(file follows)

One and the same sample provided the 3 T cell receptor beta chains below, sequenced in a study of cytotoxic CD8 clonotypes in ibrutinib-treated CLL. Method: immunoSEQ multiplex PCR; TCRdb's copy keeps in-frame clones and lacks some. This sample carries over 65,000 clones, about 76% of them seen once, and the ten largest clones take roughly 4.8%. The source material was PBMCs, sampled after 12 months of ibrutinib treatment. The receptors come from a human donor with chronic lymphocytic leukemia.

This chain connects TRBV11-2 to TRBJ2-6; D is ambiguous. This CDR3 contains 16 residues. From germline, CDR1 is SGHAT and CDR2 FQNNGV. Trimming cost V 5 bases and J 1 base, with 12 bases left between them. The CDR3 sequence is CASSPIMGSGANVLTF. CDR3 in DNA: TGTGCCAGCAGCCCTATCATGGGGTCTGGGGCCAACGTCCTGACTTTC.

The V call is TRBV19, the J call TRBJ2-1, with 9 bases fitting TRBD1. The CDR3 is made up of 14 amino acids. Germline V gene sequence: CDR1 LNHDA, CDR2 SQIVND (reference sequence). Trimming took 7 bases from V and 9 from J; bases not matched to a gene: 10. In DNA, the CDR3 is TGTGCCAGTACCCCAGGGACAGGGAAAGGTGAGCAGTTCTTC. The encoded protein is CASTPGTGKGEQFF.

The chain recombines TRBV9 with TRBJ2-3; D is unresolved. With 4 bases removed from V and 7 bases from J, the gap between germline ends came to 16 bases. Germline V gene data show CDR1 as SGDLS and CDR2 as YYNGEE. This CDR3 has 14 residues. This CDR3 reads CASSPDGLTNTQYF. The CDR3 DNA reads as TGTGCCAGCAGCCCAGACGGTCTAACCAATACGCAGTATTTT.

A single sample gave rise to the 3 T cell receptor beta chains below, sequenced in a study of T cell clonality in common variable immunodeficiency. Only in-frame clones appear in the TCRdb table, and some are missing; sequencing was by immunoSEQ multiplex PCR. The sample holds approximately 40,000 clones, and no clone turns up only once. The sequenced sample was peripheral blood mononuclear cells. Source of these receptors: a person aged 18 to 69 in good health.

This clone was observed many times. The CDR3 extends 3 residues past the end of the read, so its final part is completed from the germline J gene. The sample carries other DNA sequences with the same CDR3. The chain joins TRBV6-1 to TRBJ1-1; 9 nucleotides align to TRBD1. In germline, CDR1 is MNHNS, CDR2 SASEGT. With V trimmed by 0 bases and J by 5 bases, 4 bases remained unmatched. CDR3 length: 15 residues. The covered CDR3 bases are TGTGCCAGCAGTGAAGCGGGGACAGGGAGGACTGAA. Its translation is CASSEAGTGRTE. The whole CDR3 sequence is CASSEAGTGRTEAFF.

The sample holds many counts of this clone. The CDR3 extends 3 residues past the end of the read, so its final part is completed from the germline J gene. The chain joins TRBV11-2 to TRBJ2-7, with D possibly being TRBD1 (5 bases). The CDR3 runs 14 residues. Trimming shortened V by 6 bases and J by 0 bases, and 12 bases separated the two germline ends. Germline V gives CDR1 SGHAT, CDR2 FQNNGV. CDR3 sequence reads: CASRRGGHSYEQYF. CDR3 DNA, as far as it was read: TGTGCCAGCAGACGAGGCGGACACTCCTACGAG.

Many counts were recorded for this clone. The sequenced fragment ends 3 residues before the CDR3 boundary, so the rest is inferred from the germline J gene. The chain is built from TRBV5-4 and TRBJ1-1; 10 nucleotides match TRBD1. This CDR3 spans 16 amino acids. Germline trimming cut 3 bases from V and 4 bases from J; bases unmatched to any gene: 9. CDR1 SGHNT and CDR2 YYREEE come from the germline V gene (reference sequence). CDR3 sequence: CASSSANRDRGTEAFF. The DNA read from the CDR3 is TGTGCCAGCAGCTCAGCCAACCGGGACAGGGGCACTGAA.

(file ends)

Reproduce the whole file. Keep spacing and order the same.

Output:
One and the same sample provided the 3 T cell receptor beta chains below, sequenced in a study of cytotoxic CD8 clonotypes in ibrutinib-treated CLL. Method: immunoSEQ multiplex PCR; TCRdb's copy keeps in-frame clones and lacks some. This sample carries over 65,000 clones, about 76% of them seen once, and the ten largest clones take roughly 4.8%. The source material was PBMCs, sampled after 12 months of ibrutinib treatment. The receptors come from a human donor with chronic lymphocytic leukemia.

This chain connects TRBV11-2 to TRBJ2-6; D is ambiguous. This CDR3 contains 16 residues. From germline, CDR1 is SGHAT and CDR2 FQNNGV. Trimming cost V 5 bases and J 1 base, with 12 bases left between them. The CDR3 sequence is CASSPIMGSGANVLTF. CDR3 in DNA: TGTGCCAGCAGCCCTATCATGGGGTCTGGGGCCAACGTCCTGACTTTC.

The V call is TRBV19, the J call TRBJ2-1, with 9 bases fitting TRBD1. The CDR3 is made up of 14 amino acids. Germline V gene sequence: CDR1 LNHDA, CDR2 SQIVND (reference sequence). Trimming took 7 bases from V and 9 from J; bases not matched to a gene: 10. In DNA, the CDR3 is TGTGCCAGTACCCCAGGGACAGGGAAAGGTGAGCAGTTCTTC. The encoded protein is CASTPGTGKGEQFF.

The chain recombines TRBV9 with TRBJ2-3; D is unresolved. With 4 bases removed from V and 7 bases from J, the gap between germline ends came to 16 bases. Germline V gene data show CDR1 as SGDLS and CDR2 as YYNGEE. This CDR3 has 14 residues. This CDR3 reads CASSPDGLTNTQYF. The CDR3 DNA reads as TGTGCCAGCAGCCCAGACGGTCTAACCAATACGCAGTATTTT.

A single sample gave rise to the 3 T cell receptor beta chains below, sequenced in a study of T cell clonality in common variable immunodeficiency. Only in-frame clones appear in the TCRdb table, and some are missing; sequencing was by immunoSEQ multiplex PCR. The sample holds approximately 40,000 clones, and no clone turns up only once. The sequenced sample was peripheral blood mononuclear cells. Source of these receptors: a person aged 18 to 69 in good health.

This clone was observed many times. The CDR3 extends 3 residues past the end of the read, so its final part is completed from the germline J gene. The sample carries other DNA sequences with the same CDR3. The chain joins TRBV6-1 to TRBJ1-1; 9 nucleotides align to TRBD1. In germline, CDR1 is MNHNS, CDR2 SASEGT. With V trimmed by 0 bases and J by 5 bases, 4 bases remained unmatched. CDR3 length: 15 residues. The covered CDR3 bases are TGTGCCAGCAGTGAAGCGGGGACAGGGAGGACTGAA. Its translation is CASSEAGTGRTE. The whole CDR3 sequence is CASSEAGTGRTEAFF.

The sample holds many counts of this clone. The CDR3 extends 3 residues past the end of the read, so its final part is completed from the germline J gene. The chain joins TRBV11-2 to TRBJ2-7, with D possibly being TRBD1 (5 bases). The CDR3 runs 14 residues. Trimming shortened V by 6 bases and J by 0 bases, and 12 bases separated the two germline ends. Germline V gives CDR1 SGHAT, CDR2 FQNNGV. CDR3 sequence reads: CASRRGGHSYEQYF. CDR3 DNA, as far as it was read: TGTGCCAGCAGACGAGGCGGACACTCCTACGAG.

Many counts were recorded for this clone. The sequenced fragment ends 3 residues before the CDR3 boundary, so the rest is inferred from the germline J gene. The chain is built from TRBV5-4 and TRBJ1-1; 10 nucleotides match TRBD1. This CDR3 spans 16 amino acids. Germline trimming cut 3 bases from V and 4 bases from J; bases unmatched to any gene: 9. CDR1 SGHNT and CDR2 YYREEE come from the germline V gene (reference sequence). CDR3 sequence: CASSSANRDRGTEAFF. The DNA read from the CDR3 is TGTGCCAGCAGCTCAGCCAACCGGGACAGGGGCACTGAA.